By far the most complicated set of number variations comes with the main stage. As you can probably guess an attempt to redraw boundaries for 533 constituencies in one go would overload the work of the Commissions, as well as make it very hard for members of the public to hold it to account. The result is that the review is broken into smaller amounts, usually at the level of the county. Invariably this forces some rounding - for instance Surrey in the most recent review has 11.43 quotas and so is rounded to the nearest whole, 11. Generally this effect balances itself out, though as urban unitary authorities tend to be smaller than provincial counties the rounding effect does create a slight urban bias.

A further bias comes in the use of the local government ward as the basic building block. Rather than face a potential infinite number of lines on the map that can be proposed and counter-proposed, the Boundary Commissions reinforces their neutrality by rarely going below ward level. This make the process much easier to follow, but once again the ward forces a rounding effect. Some wards in Birmingham have getting on for 20,000 voters and can leave the Commission facing either a 10,000 undersized seat or a 10,000 oversized one. Once again this effect is more urban as the wards usually have more voters there, though some rural wards are awkward combinations of several scattered villages. (And these can be further complicated if different villages in the same ward have different main towns.)

The cause of the most extreme variations is physical geography. Often there are some incredibly natural boundaries in existence, whilst in many rural areas it is difficult to represent the scattered voters if the seat is too large. The result is that some big variations come. As I've blogged before (A nice big seat) the constituency with the most voters is the Isle of Wight, because it's just too small to split in two and having a seat span the Solent is absurd. Similarly the smallest seat is Na h-Eileanan an Iar, formerly known as the Western Isles, where representing a scattered cluster of islands is already difficult enough without adding on the mainland as well. Mainland areas can also have undersized seats - the Scottish Highlands, Cumbria and Northumbria all get extra seats because of this.

Division of KalgoorlieSuch a practice is followed in most parts of the world. The Division of Kalgoorlie (to the right) is not well known in the UK. If it were people would be amazed to learn it has a single MP. For this constituency in the Australian Parliament covers most of the non-Perth & environs area of Western Australia - a "mere" 2,295,354 km². At the last election it had 80,773 voters. Representing the seat must be an onourous task and perhaps this is why despite regularly being held by the government of the day it has not been represented by a minister since 1949.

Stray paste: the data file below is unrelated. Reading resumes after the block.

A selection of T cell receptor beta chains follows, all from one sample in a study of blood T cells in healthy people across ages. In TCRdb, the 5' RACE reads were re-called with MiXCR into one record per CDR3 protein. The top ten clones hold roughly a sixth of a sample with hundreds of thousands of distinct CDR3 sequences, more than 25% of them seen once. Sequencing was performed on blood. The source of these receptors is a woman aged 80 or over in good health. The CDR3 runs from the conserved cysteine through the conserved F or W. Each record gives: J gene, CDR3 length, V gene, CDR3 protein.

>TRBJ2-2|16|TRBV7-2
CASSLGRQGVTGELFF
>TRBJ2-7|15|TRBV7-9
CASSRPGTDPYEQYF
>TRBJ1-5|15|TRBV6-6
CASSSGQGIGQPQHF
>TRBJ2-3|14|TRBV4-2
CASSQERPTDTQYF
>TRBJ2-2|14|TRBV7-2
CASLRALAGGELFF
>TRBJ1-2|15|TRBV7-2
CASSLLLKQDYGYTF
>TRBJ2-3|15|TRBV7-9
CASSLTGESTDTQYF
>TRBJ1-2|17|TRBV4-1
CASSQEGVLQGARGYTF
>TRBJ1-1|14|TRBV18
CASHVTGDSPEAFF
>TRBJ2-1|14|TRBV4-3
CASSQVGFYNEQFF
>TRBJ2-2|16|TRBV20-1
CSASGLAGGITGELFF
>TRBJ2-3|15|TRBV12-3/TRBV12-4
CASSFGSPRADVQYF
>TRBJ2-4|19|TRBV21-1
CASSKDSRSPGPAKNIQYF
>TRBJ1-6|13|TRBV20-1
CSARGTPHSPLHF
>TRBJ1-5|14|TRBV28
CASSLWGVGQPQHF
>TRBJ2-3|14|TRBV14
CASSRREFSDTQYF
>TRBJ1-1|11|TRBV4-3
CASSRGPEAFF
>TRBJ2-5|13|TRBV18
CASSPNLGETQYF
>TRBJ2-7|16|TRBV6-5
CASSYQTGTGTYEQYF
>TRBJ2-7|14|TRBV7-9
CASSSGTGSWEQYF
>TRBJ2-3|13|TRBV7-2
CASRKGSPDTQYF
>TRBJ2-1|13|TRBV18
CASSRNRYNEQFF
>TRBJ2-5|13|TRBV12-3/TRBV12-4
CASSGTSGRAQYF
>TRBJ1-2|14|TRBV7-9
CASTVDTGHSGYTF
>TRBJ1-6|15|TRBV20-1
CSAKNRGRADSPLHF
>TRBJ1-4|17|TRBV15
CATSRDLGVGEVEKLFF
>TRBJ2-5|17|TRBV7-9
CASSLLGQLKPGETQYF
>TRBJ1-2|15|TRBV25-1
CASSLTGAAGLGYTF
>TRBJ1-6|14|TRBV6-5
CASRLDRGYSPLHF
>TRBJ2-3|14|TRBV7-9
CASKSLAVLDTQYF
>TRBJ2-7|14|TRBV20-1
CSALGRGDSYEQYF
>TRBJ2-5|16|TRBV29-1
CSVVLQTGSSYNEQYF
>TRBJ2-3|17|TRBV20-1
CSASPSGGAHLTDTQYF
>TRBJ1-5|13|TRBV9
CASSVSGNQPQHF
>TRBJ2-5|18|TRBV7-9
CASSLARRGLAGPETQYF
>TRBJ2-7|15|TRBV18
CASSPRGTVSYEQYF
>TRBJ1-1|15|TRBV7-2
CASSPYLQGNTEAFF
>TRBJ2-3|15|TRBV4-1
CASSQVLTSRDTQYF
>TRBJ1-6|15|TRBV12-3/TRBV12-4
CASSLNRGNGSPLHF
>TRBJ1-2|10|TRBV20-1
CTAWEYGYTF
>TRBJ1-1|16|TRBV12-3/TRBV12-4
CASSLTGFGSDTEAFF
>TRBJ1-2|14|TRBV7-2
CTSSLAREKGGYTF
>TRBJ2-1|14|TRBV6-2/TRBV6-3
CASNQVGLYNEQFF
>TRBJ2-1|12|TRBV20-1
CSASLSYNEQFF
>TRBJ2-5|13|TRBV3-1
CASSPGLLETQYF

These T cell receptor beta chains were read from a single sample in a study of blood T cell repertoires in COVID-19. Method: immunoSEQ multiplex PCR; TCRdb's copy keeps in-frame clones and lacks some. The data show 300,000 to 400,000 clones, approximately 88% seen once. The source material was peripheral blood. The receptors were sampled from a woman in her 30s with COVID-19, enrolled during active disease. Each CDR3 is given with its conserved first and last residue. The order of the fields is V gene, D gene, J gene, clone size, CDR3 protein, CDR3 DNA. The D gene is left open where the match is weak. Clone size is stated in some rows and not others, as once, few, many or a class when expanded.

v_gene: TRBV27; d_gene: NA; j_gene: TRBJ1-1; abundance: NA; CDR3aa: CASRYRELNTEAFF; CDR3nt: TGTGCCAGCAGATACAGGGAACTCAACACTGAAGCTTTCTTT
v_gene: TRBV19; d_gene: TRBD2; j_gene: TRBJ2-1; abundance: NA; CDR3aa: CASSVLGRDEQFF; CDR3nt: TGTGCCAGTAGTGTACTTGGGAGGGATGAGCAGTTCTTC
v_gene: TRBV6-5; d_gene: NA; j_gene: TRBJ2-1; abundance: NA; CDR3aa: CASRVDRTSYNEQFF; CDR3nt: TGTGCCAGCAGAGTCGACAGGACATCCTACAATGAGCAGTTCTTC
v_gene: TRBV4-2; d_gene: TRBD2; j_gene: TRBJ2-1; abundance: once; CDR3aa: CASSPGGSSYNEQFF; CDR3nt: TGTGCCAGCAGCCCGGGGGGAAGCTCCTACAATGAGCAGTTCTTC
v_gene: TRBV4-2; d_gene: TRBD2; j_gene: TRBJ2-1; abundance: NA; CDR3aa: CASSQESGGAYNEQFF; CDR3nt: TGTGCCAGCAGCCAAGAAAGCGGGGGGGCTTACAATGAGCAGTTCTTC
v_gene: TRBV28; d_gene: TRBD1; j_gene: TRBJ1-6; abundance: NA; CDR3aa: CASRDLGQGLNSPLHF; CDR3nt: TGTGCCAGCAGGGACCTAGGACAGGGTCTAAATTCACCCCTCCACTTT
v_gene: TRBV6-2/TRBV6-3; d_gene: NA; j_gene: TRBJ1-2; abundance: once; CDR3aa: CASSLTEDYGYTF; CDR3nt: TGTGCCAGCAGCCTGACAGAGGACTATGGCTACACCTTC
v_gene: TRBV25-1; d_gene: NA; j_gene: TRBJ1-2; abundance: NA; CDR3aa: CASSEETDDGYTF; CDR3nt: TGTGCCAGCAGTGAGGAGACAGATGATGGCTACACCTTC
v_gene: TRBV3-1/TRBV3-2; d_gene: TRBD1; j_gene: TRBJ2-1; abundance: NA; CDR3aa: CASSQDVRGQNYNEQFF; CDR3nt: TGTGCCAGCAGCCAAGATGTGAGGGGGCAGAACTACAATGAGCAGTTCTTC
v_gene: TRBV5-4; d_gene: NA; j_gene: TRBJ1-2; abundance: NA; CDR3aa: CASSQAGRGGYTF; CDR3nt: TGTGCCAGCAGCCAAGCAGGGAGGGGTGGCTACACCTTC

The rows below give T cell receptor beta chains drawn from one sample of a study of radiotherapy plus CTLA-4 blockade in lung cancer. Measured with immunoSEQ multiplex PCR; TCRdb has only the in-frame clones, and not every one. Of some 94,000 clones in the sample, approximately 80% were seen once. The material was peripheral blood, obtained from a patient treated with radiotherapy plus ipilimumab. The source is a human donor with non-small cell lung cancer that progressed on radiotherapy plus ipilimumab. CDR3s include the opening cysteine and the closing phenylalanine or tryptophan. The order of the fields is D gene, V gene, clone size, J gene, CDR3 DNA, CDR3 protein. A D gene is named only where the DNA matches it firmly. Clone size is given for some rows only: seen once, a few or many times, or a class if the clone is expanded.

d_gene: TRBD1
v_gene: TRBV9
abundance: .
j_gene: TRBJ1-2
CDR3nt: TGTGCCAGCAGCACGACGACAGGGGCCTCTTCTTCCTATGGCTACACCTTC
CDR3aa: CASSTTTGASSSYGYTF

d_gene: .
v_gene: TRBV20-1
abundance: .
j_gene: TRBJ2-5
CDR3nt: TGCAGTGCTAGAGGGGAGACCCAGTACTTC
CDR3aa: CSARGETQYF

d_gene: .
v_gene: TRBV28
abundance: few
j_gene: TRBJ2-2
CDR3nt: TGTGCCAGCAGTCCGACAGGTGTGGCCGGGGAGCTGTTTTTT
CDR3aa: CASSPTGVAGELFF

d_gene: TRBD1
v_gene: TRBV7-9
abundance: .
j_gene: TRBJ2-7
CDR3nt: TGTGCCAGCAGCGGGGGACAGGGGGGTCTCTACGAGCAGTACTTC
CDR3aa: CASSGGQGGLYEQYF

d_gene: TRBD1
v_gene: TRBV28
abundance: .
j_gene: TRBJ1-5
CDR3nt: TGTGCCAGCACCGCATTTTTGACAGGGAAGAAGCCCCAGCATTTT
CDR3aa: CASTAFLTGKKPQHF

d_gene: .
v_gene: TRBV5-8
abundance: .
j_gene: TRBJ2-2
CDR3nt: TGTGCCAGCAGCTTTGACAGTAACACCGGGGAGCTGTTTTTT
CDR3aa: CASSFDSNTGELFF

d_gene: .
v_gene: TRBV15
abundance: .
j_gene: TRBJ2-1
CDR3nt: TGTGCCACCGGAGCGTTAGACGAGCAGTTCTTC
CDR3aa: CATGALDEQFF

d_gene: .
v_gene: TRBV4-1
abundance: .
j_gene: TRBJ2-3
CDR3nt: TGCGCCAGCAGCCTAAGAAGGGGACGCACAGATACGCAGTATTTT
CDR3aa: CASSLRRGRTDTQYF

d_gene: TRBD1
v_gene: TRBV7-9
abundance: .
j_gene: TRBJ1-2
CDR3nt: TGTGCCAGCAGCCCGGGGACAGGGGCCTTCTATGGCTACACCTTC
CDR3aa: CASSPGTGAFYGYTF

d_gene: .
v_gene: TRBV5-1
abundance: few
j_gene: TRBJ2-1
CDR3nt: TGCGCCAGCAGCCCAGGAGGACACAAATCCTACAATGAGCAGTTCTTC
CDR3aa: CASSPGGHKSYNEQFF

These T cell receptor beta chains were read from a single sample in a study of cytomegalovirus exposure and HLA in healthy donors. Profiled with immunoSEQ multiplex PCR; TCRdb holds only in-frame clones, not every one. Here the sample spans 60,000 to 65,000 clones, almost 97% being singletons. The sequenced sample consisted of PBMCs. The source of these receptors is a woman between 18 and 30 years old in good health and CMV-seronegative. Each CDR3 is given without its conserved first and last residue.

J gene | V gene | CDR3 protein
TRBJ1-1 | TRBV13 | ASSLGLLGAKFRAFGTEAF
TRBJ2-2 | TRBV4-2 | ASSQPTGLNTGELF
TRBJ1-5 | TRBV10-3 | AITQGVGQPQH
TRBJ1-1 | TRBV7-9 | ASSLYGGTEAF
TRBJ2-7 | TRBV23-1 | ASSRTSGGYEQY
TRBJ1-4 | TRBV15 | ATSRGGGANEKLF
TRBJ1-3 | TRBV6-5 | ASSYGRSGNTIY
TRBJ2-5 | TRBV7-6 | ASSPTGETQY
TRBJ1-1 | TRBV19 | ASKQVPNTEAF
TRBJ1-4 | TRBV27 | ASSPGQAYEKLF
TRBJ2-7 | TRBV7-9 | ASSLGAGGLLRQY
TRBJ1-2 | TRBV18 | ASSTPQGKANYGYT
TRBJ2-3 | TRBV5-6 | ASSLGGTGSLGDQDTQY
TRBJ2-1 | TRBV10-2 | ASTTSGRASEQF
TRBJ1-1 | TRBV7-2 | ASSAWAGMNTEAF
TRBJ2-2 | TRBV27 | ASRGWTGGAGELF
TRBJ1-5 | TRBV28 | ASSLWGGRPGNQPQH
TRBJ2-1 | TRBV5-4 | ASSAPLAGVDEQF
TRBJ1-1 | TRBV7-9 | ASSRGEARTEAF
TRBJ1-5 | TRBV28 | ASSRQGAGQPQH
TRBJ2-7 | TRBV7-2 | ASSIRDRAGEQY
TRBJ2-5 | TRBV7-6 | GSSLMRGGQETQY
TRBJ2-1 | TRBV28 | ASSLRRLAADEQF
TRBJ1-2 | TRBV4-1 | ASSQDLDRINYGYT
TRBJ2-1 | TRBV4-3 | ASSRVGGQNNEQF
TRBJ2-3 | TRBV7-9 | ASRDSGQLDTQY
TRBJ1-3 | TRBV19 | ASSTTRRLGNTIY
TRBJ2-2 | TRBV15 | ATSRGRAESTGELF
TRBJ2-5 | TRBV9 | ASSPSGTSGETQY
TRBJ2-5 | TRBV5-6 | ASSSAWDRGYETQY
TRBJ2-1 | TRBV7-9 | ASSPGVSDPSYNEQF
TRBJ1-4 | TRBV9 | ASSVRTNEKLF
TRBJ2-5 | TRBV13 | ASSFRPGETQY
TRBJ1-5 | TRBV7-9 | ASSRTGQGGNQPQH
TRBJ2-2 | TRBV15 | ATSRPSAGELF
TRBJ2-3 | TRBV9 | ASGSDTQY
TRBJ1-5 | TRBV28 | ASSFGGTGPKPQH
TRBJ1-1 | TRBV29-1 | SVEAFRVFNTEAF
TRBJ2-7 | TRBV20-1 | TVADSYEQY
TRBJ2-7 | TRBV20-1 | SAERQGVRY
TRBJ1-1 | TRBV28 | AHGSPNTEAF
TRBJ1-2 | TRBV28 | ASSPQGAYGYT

Division of LingiariThe Division of Lingiari (to the left) has fared better, with the present member currently sitting in the Cabinet. But Lingiari is another monster seat, covering the entire of the Northern Territory except for the city of Darwin, and also includes the Christmas and Cocos (Keeling) Islands. It has an area of 1,347,849 km² and still has one of the smallest electorates, only 60,341 at the last election. And it's not just Australia with such large constituencies - Canada has the Nunavut electoral district covering the entire of the territory of the same name. It has an area of 2,093,190 km² and just 17,088 voters.

And there are many others. Whilst some of the earlier biases have benefited urban areas, and thus Labour, this one is anti-Labour. The extra seats in Northumbria and Cumbria are both Conservative, whilst all five seats, and thus the two extra, in the Scottish Highlands and Islands, are not held by Labour. It's also interesting to note that, as with some of the other causes of grievances in the system, this is also one that was agreed in recent times. In 1944 when the rules for the current system of reviews were agreed, proposals for a greater equality of constituency size resulted in many natural communities being broken up. It was agreed that a greater level of discretion would be allowed to cover natural communities and rural areas. (I don't think it's a coincidence that a large part of the complaints about the current set-up come from people in urban areas where this is less of an issue.)